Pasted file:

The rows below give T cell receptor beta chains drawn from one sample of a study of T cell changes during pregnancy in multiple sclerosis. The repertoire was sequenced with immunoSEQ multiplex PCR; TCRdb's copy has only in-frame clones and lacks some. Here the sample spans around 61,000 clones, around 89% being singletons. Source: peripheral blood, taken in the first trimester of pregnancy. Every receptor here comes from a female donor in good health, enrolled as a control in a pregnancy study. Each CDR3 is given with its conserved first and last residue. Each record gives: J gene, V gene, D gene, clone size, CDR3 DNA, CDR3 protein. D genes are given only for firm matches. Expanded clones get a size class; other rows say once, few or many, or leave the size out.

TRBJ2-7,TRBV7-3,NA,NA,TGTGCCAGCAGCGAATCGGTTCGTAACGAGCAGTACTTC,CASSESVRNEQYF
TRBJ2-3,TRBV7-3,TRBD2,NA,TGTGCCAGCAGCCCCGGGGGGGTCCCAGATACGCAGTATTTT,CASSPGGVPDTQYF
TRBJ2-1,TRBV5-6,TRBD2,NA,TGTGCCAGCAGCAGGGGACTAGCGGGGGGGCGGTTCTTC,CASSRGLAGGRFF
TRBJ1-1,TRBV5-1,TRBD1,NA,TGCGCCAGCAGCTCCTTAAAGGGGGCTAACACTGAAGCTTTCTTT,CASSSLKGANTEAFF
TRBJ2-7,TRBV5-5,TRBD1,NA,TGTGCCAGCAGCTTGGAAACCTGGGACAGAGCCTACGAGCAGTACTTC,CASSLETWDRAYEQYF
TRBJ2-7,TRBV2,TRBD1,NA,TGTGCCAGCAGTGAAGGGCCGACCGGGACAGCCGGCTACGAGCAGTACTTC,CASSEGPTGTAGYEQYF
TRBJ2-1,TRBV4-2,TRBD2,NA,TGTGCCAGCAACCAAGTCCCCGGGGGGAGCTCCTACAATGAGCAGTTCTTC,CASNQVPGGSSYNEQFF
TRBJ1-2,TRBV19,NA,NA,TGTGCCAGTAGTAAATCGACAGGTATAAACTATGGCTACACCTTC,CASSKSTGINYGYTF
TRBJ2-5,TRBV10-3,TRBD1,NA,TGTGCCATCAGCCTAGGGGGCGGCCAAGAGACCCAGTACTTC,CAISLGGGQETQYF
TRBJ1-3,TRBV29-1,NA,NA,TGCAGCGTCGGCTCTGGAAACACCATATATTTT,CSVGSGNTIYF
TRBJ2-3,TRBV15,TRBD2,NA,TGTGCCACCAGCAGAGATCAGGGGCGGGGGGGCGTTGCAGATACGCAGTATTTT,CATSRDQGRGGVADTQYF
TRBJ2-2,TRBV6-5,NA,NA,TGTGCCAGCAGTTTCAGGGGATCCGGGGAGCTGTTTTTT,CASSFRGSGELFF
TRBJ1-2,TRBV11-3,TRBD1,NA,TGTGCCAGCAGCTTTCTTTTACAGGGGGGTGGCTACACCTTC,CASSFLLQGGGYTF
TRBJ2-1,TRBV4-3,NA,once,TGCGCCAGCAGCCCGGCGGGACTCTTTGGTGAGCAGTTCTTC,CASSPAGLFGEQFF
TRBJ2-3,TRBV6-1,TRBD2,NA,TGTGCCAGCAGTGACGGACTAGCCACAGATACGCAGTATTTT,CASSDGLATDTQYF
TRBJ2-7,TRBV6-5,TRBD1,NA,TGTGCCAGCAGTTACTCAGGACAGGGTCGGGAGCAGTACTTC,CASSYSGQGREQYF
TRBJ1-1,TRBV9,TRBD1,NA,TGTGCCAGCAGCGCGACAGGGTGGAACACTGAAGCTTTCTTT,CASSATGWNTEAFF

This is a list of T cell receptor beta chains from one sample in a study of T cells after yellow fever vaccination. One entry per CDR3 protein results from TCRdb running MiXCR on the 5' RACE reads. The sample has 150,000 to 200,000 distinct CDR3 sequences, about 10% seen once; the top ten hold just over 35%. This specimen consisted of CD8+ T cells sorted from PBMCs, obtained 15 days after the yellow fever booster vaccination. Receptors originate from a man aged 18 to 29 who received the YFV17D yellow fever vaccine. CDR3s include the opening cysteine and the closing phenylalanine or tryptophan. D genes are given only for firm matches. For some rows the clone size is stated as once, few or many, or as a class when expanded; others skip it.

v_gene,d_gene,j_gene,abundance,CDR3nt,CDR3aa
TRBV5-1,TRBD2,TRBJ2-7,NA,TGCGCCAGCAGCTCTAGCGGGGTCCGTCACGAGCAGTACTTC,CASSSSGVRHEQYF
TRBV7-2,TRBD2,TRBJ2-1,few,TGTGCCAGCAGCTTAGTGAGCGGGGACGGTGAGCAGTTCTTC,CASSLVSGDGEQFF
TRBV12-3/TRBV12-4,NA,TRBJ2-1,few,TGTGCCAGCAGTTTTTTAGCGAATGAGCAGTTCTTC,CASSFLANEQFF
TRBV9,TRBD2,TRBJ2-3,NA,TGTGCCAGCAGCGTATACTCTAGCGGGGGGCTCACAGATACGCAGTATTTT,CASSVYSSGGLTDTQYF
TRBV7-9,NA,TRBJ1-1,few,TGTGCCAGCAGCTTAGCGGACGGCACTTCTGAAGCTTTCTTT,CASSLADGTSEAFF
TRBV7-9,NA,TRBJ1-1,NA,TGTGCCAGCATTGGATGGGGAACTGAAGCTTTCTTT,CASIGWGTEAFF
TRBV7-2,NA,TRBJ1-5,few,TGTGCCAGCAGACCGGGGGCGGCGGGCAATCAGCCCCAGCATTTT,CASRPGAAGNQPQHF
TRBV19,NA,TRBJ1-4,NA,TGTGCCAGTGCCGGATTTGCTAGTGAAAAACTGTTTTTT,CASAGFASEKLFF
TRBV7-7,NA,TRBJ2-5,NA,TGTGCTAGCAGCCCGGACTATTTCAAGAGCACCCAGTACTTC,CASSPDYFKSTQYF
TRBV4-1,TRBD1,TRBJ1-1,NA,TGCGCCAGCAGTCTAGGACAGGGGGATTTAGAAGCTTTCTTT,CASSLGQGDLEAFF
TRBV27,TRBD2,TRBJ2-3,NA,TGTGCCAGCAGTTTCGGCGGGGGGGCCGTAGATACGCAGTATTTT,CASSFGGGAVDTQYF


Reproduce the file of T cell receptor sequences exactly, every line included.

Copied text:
The rows below give T cell receptor beta chains drawn from one sample of a study of T cell changes during pregnancy in multiple sclerosis. The repertoire was sequenced with immunoSEQ multiplex PCR; TCRdb's copy has only in-frame clones and lacks some. Here the sample spans around 61,000 clones, around 89% being singletons. Source: peripheral blood, taken in the first trimester of pregnancy. Every receptor here comes from a female donor in good health, enrolled as a control in a pregnancy study. Each CDR3 is given with its conserved first and last residue. Each record gives: J gene, V gene, D gene, clone size, CDR3 DNA, CDR3 protein. D genes are given only for firm matches. Expanded clones get a size class; other rows say once, few or many, or leave the size out.

TRBJ2-7,TRBV7-3,NA,NA,TGTGCCAGCAGCGAATCGGTTCGTAACGAGCAGTACTTC,CASSESVRNEQYF
TRBJ2-3,TRBV7-3,TRBD2,NA,TGTGCCAGCAGCCCCGGGGGGGTCCCAGATACGCAGTATTTT,CASSPGGVPDTQYF
TRBJ2-1,TRBV5-6,TRBD2,NA,TGTGCCAGCAGCAGGGGACTAGCGGGGGGGCGGTTCTTC,CASSRGLAGGRFF
TRBJ1-1,TRBV5-1,TRBD1,NA,TGCGCCAGCAGCTCCTTAAAGGGGGCTAACACTGAAGCTTTCTTT,CASSSLKGANTEAFF
TRBJ2-7,TRBV5-5,TRBD1,NA,TGTGCCAGCAGCTTGGAAACCTGGGACAGAGCCTACGAGCAGTACTTC,CASSLETWDRAYEQYF
TRBJ2-7,TRBV2,TRBD1,NA,TGTGCCAGCAGTGAAGGGCCGACCGGGACAGCCGGCTACGAGCAGTACTTC,CASSEGPTGTAGYEQYF
TRBJ2-1,TRBV4-2,TRBD2,NA,TGTGCCAGCAACCAAGTCCCCGGGGGGAGCTCCTACAATGAGCAGTTCTTC,CASNQVPGGSSYNEQFF
TRBJ1-2,TRBV19,NA,NA,TGTGCCAGTAGTAAATCGACAGGTATAAACTATGGCTACACCTTC,CASSKSTGINYGYTF
TRBJ2-5,TRBV10-3,TRBD1,NA,TGTGCCATCAGCCTAGGGGGCGGCCAAGAGACCCAGTACTTC,CAISLGGGQETQYF
TRBJ1-3,TRBV29-1,NA,NA,TGCAGCGTCGGCTCTGGAAACACCATATATTTT,CSVGSGNTIYF
TRBJ2-3,TRBV15,TRBD2,NA,TGTGCCACCAGCAGAGATCAGGGGCGGGGGGGCGTTGCAGATACGCAGTATTTT,CATSRDQGRGGVADTQYF
TRBJ2-2,TRBV6-5,NA,NA,TGTGCCAGCAGTTTCAGGGGATCCGGGGAGCTGTTTTTT,CASSFRGSGELFF
TRBJ1-2,TRBV11-3,TRBD1,NA,TGTGCCAGCAGCTTTCTTTTACAGGGGGGTGGCTACACCTTC,CASSFLLQGGGYTF
TRBJ2-1,TRBV4-3,NA,once,TGCGCCAGCAGCCCGGCGGGACTCTTTGGTGAGCAGTTCTTC,CASSPAGLFGEQFF
TRBJ2-3,TRBV6-1,TRBD2,NA,TGTGCCAGCAGTGACGGACTAGCCACAGATACGCAGTATTTT,CASSDGLATDTQYF
TRBJ2-7,TRBV6-5,TRBD1,NA,TGTGCCAGCAGTTACTCAGGACAGGGTCGGGAGCAGTACTTC,CASSYSGQGREQYF
TRBJ1-1,TRBV9,TRBD1,NA,TGTGCCAGCAGCGCGACAGGGTGGAACACTGAAGCTTTCTTT,CASSATGWNTEAFF

This is a list of T cell receptor beta chains from one sample in a study of T cells after yellow fever vaccination. One entry per CDR3 protein results from TCRdb running MiXCR on the 5' RACE reads. The sample has 150,000 to 200,000 distinct CDR3 sequences, about 10% seen once; the top ten hold just over 35%. This specimen consisted of CD8+ T cells sorted from PBMCs, obtained 15 days after the yellow fever booster vaccination. Receptors originate from a man aged 18 to 29 who received the YFV17D yellow fever vaccine. CDR3s include the opening cysteine and the closing phenylalanine or tryptophan. D genes are given only for firm matches. For some rows the clone size is stated as once, few or many, or as a class when expanded; others skip it.

v_gene,d_gene,j_gene,abundance,CDR3nt,CDR3aa
TRBV5-1,TRBD2,TRBJ2-7,NA,TGCGCCAGCAGCTCTAGCGGGGTCCGTCACGAGCAGTACTTC,CASSSSGVRHEQYF
TRBV7-2,TRBD2,TRBJ2-1,few,TGTGCCAGCAGCTTAGTGAGCGGGGACGGTGAGCAGTTCTTC,CASSLVSGDGEQFF
TRBV12-3/TRBV12-4,NA,TRBJ2-1,few,TGTGCCAGCAGTTTTTTAGCGAATGAGCAGTTCTTC,CASSFLANEQFF
TRBV9,TRBD2,TRBJ2-3,NA,TGTGCCAGCAGCGTATACTCTAGCGGGGGGCTCACAGATACGCAGTATTTT,CASSVYSSGGLTDTQYF
TRBV7-9,NA,TRBJ1-1,few,TGTGCCAGCAGCTTAGCGGACGGCACTTCTGAAGCTTTCTTT,CASSLADGTSEAFF
TRBV7-9,NA,TRBJ1-1,NA,TGTGCCAGCATTGGATGGGGAACTGAAGCTTTCTTT,CASIGWGTEAFF
TRBV7-2,NA,TRBJ1-5,few,TGTGCCAGCAGACCGGGGGCGGCGGGCAATCAGCCCCAGCATTTT,CASRPGAAGNQPQHF
TRBV19,NA,TRBJ1-4,NA,TGTGCCAGTGCCGGATTTGCTAGTGAAAAACTGTTTTTT,CASAGFASEKLFF
TRBV7-7,NA,TRBJ2-5,NA,TGTGCTAGCAGCCCGGACTATTTCAAGAGCACCCAGTACTTC,CASSPDYFKSTQYF
TRBV4-1,TRBD1,TRBJ1-1,NA,TGCGCCAGCAGTCTAGGACAGGGGGATTTAGAAGCTTTCTTT,CASSLGQGDLEAFF
TRBV27,TRBD2,TRBJ2-3,NA,TGTGCCAGCAGTTTCGGCGGGGGGGCCGTAGATACGCAGTATTTT,CASSFGGGAVDTQYF